If you can’t make it, but will be at this year’s SBL, he will be presenting the paper in the section, Theme: Matthew’s Gospel and Early Christianity: Studies in Memory of Professor Graham Stanton: November 20th, 9-11:30am.
The abstract of the paper:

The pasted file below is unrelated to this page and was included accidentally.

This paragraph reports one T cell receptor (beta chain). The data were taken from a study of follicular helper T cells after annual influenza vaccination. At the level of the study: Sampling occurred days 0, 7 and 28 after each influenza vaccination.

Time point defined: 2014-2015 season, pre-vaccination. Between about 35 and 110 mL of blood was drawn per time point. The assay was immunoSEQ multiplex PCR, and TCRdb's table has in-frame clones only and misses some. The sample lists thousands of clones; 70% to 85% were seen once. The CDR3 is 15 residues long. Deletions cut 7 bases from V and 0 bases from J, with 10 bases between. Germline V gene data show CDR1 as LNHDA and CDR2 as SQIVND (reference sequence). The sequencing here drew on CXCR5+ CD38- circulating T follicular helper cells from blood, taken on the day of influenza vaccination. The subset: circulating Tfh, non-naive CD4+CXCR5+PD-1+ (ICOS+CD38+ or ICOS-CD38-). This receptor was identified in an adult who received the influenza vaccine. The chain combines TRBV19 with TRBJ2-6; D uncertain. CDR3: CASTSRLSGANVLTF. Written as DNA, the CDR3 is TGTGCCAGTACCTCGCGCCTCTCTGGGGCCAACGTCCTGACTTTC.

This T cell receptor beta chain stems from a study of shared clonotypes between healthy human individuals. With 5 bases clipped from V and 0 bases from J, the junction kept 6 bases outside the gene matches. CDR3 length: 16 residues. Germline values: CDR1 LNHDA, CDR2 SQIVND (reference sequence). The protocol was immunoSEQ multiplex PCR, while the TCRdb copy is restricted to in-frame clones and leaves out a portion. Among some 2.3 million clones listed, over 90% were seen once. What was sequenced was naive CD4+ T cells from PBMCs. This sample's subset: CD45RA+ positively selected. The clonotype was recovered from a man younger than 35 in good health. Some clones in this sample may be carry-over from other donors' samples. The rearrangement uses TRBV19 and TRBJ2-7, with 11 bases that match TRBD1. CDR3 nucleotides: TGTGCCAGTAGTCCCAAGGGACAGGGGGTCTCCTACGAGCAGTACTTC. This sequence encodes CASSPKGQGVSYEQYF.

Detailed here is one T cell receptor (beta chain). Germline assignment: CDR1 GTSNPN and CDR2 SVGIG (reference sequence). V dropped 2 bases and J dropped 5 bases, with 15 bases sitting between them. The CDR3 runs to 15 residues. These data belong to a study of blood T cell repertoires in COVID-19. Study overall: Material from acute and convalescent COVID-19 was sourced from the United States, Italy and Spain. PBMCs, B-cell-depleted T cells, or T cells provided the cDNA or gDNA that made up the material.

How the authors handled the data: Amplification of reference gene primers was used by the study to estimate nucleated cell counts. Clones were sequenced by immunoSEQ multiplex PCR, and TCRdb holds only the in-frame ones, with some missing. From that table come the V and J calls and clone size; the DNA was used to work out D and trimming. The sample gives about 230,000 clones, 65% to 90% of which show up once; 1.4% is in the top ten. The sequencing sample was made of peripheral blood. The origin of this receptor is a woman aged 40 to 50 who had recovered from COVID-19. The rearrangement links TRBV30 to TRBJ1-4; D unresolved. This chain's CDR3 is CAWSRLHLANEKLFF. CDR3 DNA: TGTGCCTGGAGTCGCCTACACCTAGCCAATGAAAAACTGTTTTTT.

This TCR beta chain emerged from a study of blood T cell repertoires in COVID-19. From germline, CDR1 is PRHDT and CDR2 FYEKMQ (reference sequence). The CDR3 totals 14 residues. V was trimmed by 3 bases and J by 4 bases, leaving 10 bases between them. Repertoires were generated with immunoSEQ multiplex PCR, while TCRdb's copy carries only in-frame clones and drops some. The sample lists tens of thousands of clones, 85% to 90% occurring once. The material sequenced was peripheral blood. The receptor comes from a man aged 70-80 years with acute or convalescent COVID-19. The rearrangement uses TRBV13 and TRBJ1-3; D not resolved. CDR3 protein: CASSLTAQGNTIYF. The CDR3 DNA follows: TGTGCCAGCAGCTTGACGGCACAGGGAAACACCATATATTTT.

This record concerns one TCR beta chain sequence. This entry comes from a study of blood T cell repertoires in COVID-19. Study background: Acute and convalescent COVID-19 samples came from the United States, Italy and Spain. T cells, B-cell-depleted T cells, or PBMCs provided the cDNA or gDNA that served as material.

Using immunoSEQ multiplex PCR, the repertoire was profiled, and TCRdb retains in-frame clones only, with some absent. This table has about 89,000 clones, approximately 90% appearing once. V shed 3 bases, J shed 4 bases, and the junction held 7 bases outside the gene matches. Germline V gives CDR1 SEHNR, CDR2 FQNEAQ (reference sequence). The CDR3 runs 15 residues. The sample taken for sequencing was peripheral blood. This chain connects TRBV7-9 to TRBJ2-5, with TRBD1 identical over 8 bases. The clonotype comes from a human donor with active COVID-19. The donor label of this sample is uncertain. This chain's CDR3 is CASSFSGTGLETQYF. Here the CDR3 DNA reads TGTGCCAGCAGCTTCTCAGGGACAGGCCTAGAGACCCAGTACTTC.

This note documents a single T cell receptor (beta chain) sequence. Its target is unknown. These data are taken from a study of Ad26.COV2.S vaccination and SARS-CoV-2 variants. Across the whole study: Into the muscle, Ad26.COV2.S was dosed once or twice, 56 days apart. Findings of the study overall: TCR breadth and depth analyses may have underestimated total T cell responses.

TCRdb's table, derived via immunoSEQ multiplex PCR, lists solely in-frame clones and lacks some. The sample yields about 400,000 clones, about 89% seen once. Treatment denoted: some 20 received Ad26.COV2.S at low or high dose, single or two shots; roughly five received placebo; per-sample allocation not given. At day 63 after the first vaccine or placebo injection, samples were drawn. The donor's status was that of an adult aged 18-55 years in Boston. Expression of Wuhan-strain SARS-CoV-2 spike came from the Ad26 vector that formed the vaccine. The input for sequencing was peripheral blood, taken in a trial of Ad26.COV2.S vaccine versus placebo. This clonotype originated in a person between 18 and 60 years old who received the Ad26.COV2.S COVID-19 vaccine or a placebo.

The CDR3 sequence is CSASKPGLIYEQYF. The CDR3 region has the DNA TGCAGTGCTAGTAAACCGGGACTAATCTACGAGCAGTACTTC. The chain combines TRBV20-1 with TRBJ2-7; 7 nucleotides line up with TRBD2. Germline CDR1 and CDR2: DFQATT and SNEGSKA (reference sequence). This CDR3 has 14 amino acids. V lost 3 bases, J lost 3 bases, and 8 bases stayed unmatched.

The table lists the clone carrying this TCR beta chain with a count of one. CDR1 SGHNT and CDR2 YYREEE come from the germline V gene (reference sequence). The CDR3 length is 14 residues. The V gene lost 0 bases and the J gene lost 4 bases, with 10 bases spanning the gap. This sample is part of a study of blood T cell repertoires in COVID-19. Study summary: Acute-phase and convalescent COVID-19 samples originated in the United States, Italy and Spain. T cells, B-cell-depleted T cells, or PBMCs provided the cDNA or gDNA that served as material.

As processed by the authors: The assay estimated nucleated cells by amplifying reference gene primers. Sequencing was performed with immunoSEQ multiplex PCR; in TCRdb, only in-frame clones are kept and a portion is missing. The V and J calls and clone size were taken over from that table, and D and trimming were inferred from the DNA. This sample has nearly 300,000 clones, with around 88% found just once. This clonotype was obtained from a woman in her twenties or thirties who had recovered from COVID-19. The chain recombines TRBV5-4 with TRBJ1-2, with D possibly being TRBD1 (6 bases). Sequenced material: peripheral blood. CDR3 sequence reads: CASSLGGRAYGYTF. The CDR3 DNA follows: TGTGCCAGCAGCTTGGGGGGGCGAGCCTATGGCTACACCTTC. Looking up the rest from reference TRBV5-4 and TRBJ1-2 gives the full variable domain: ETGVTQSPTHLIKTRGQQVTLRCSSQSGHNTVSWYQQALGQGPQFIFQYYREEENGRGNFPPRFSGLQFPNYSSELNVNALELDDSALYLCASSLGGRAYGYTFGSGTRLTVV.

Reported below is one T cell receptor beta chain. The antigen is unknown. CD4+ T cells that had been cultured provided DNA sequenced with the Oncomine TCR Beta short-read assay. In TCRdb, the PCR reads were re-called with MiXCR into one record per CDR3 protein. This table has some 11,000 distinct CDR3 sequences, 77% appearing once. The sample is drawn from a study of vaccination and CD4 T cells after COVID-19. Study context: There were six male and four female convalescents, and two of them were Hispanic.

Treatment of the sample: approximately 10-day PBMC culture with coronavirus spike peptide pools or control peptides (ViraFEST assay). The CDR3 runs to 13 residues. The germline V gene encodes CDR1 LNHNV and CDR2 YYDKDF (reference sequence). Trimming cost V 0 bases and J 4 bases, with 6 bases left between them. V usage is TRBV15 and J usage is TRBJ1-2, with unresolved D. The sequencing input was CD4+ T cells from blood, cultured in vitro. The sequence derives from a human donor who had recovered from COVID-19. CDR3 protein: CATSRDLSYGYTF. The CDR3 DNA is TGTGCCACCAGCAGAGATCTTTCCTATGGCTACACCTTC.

In defending the title for the monograph that presented many of the fruits of his lifetime’s research in Matthew’s Gospel, Graham Stanton wrote: “While Matthew does not use the phrase ‘a new people’, he did see Christians in his own day as a distinct entity over against Judaism. This is confirmed by the important redactional verse 21.43 and, as we shall see in several chapters below, numerous other passages. My title, ‘A Gospel for a New People’, does not correspond precisely to the evangelist’s terminology, but it does sum up his intentions” (Edinburgh: T & T Clark, 1992, 18). This conclusion has faced such serious challenges in subsequent years that it is possible to speak of a new consensus, which argues that Stanton’s reading is fundamentally anachronistic. Instead of the ethnos of 21.43 being defined over against Judaism, it is argued, for Matthew this ethnos instead refers to “a group of leaders . . . that can lead Israel well” (so, e.g., Anthony J. Saldarini, Matthew’s Christian-Jewish Community [Chicago: University of Chicago, 1994], 61.). This essay revisits this discussion and argues that, while Stanton’s conclusion should be nuanced, it more faithfully represents the position outlined in Matthew’s narrative than does the current consensus.